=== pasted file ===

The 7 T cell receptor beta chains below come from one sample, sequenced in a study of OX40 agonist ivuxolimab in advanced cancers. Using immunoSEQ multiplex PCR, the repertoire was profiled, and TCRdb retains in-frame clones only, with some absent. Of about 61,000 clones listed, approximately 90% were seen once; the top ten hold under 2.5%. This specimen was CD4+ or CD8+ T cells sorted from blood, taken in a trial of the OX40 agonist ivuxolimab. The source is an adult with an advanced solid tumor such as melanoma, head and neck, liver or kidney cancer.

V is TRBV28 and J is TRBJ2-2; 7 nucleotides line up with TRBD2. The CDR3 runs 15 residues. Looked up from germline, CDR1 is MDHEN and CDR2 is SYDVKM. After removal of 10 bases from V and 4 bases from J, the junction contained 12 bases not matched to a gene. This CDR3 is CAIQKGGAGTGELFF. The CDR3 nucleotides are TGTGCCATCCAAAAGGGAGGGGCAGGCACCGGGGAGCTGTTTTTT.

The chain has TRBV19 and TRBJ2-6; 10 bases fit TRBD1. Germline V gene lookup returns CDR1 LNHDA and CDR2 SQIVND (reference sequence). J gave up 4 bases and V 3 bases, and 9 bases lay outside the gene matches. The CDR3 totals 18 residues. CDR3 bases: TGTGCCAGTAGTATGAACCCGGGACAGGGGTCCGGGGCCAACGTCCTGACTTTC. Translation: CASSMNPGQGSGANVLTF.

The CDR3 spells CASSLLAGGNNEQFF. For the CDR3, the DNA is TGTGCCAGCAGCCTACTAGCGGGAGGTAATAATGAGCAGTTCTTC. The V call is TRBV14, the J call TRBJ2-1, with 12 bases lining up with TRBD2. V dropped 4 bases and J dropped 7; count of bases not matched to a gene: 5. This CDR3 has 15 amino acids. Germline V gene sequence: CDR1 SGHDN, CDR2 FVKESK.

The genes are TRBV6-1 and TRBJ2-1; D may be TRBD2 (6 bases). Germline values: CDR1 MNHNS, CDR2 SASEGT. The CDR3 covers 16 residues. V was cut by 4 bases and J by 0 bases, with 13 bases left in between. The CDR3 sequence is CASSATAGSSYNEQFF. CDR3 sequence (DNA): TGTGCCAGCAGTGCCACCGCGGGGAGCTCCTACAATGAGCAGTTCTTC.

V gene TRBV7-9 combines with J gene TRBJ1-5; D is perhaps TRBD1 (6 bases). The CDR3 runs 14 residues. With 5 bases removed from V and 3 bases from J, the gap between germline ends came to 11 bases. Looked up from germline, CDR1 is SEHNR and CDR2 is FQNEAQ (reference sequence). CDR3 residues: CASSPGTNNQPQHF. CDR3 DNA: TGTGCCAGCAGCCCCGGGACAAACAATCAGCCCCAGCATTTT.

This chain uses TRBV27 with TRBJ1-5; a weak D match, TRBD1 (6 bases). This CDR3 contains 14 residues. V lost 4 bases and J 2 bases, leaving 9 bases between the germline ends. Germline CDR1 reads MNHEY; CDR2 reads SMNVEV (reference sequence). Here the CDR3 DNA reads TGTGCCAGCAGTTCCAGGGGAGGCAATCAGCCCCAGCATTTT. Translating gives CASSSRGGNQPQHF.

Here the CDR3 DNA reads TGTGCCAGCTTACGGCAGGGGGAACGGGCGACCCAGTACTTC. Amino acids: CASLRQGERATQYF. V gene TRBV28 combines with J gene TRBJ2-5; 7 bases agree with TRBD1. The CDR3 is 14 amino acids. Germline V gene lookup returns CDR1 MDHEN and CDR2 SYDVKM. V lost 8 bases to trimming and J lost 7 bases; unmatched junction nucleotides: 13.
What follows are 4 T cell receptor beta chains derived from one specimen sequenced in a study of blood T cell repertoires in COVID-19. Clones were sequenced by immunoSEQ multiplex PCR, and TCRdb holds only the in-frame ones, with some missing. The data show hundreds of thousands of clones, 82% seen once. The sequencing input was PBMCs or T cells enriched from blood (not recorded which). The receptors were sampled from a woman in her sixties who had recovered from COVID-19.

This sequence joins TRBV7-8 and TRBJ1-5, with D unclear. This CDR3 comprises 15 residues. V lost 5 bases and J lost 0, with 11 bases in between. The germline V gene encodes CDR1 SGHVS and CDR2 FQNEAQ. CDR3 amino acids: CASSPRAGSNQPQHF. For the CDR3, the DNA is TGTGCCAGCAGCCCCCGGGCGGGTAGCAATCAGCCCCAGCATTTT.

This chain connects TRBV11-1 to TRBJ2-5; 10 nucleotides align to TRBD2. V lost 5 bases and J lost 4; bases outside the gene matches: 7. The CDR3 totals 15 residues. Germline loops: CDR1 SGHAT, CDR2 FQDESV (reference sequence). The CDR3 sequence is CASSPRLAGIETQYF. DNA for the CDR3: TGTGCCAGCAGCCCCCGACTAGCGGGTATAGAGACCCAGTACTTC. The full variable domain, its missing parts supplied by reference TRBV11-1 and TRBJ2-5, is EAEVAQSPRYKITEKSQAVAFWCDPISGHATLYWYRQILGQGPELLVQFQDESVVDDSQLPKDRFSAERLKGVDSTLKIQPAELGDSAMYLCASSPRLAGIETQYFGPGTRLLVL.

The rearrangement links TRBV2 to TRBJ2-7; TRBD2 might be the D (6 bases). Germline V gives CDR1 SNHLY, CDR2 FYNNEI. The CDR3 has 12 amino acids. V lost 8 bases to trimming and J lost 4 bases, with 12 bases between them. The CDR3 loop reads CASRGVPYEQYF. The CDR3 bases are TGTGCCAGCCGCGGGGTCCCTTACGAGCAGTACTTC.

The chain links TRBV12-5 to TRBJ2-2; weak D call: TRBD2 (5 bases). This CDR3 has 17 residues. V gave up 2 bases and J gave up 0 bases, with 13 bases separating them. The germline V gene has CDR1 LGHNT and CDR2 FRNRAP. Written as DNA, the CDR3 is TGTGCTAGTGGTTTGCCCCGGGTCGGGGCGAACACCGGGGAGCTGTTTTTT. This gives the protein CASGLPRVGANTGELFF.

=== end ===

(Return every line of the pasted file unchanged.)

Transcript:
The 7 T cell receptor beta chains below come from one sample, sequenced in a study of OX40 agonist ivuxolimab in advanced cancers. Using immunoSEQ multiplex PCR, the repertoire was profiled, and TCRdb retains in-frame clones only, with some absent. Of about 61,000 clones listed, approximately 90% were seen once; the top ten hold under 2.5%. This specimen was CD4+ or CD8+ T cells sorted from blood, taken in a trial of the OX40 agonist ivuxolimab. The source is an adult with an advanced solid tumor such as melanoma, head and neck, liver or kidney cancer.

V is TRBV28 and J is TRBJ2-2; 7 nucleotides line up with TRBD2. The CDR3 runs 15 residues. Looked up from germline, CDR1 is MDHEN and CDR2 is SYDVKM. After removal of 10 bases from V and 4 bases from J, the junction contained 12 bases not matched to a gene. This CDR3 is CAIQKGGAGTGELFF. The CDR3 nucleotides are TGTGCCATCCAAAAGGGAGGGGCAGGCACCGGGGAGCTGTTTTTT.

The chain has TRBV19 and TRBJ2-6; 10 bases fit TRBD1. Germline V gene lookup returns CDR1 LNHDA and CDR2 SQIVND (reference sequence). J gave up 4 bases and V 3 bases, and 9 bases lay outside the gene matches. The CDR3 totals 18 residues. CDR3 bases: TGTGCCAGTAGTATGAACCCGGGACAGGGGTCCGGGGCCAACGTCCTGACTTTC. Translation: CASSMNPGQGSGANVLTF.

The CDR3 spells CASSLLAGGNNEQFF. For the CDR3, the DNA is TGTGCCAGCAGCCTACTAGCGGGAGGTAATAATGAGCAGTTCTTC. The V call is TRBV14, the J call TRBJ2-1, with 12 bases lining up with TRBD2. V dropped 4 bases and J dropped 7; count of bases not matched to a gene: 5. This CDR3 has 15 amino acids. Germline V gene sequence: CDR1 SGHDN, CDR2 FVKESK.

The genes are TRBV6-1 and TRBJ2-1; D may be TRBD2 (6 bases). Germline values: CDR1 MNHNS, CDR2 SASEGT. The CDR3 covers 16 residues. V was cut by 4 bases and J by 0 bases, with 13 bases left in between. The CDR3 sequence is CASSATAGSSYNEQFF. CDR3 sequence (DNA): TGTGCCAGCAGTGCCACCGCGGGGAGCTCCTACAATGAGCAGTTCTTC.

V gene TRBV7-9 combines with J gene TRBJ1-5; D is perhaps TRBD1 (6 bases). The CDR3 runs 14 residues. With 5 bases removed from V and 3 bases from J, the gap between germline ends came to 11 bases. Looked up from germline, CDR1 is SEHNR and CDR2 is FQNEAQ (reference sequence). CDR3 residues: CASSPGTNNQPQHF. CDR3 DNA: TGTGCCAGCAGCCCCGGGACAAACAATCAGCCCCAGCATTTT.

This chain uses TRBV27 with TRBJ1-5; a weak D match, TRBD1 (6 bases). This CDR3 contains 14 residues. V lost 4 bases and J 2 bases, leaving 9 bases between the germline ends. Germline CDR1 reads MNHEY; CDR2 reads SMNVEV (reference sequence). Here the CDR3 DNA reads TGTGCCAGCAGTTCCAGGGGAGGCAATCAGCCCCAGCATTTT. Translating gives CASSSRGGNQPQHF.

Here the CDR3 DNA reads TGTGCCAGCTTACGGCAGGGGGAACGGGCGACCCAGTACTTC. Amino acids: CASLRQGERATQYF. V gene TRBV28 combines with J gene TRBJ2-5; 7 bases agree with TRBD1. The CDR3 is 14 amino acids. Germline V gene lookup returns CDR1 MDHEN and CDR2 SYDVKM. V lost 8 bases to trimming and J lost 7 bases; unmatched junction nucleotides: 13.
What follows are 4 T cell receptor beta chains derived from one specimen sequenced in a study of blood T cell repertoires in COVID-19. Clones were sequenced by immunoSEQ multiplex PCR, and TCRdb holds only the in-frame ones, with some missing. The data show hundreds of thousands of clones, 82% seen once. The sequencing input was PBMCs or T cells enriched from blood (not recorded which). The receptors were sampled from a woman in her sixties who had recovered from COVID-19.

This sequence joins TRBV7-8 and TRBJ1-5, with D unclear. This CDR3 comprises 15 residues. V lost 5 bases and J lost 0, with 11 bases in between. The germline V gene encodes CDR1 SGHVS and CDR2 FQNEAQ. CDR3 amino acids: CASSPRAGSNQPQHF. For the CDR3, the DNA is TGTGCCAGCAGCCCCCGGGCGGGTAGCAATCAGCCCCAGCATTTT.

This chain connects TRBV11-1 to TRBJ2-5; 10 nucleotides align to TRBD2. V lost 5 bases and J lost 4; bases outside the gene matches: 7. The CDR3 totals 15 residues. Germline loops: CDR1 SGHAT, CDR2 FQDESV (reference sequence). The CDR3 sequence is CASSPRLAGIETQYF. DNA for the CDR3: TGTGCCAGCAGCCCCCGACTAGCGGGTATAGAGACCCAGTACTTC. The full variable domain, its missing parts supplied by reference TRBV11-1 and TRBJ2-5, is EAEVAQSPRYKITEKSQAVAFWCDPISGHATLYWYRQILGQGPELLVQFQDESVVDDSQLPKDRFSAERLKGVDSTLKIQPAELGDSAMYLCASSPRLAGIETQYFGPGTRLLVL.

The rearrangement links TRBV2 to TRBJ2-7; TRBD2 might be the D (6 bases). Germline V gives CDR1 SNHLY, CDR2 FYNNEI. The CDR3 has 12 amino acids. V lost 8 bases to trimming and J lost 4 bases, with 12 bases between them. The CDR3 loop reads CASRGVPYEQYF. The CDR3 bases are TGTGCCAGCCGCGGGGTCCCTTACGAGCAGTACTTC.

The chain links TRBV12-5 to TRBJ2-2; weak D call: TRBD2 (5 bases). This CDR3 has 17 residues. V gave up 2 bases and J gave up 0 bases, with 13 bases separating them. The germline V gene has CDR1 LGHNT and CDR2 FRNRAP. Written as DNA, the CDR3 is TGTGCTAGTGGTTTGCCCCGGGTCGGGGCGAACACCGGGGAGCTGTTTTTT. This gives the protein CASGLPRVGANTGELFF.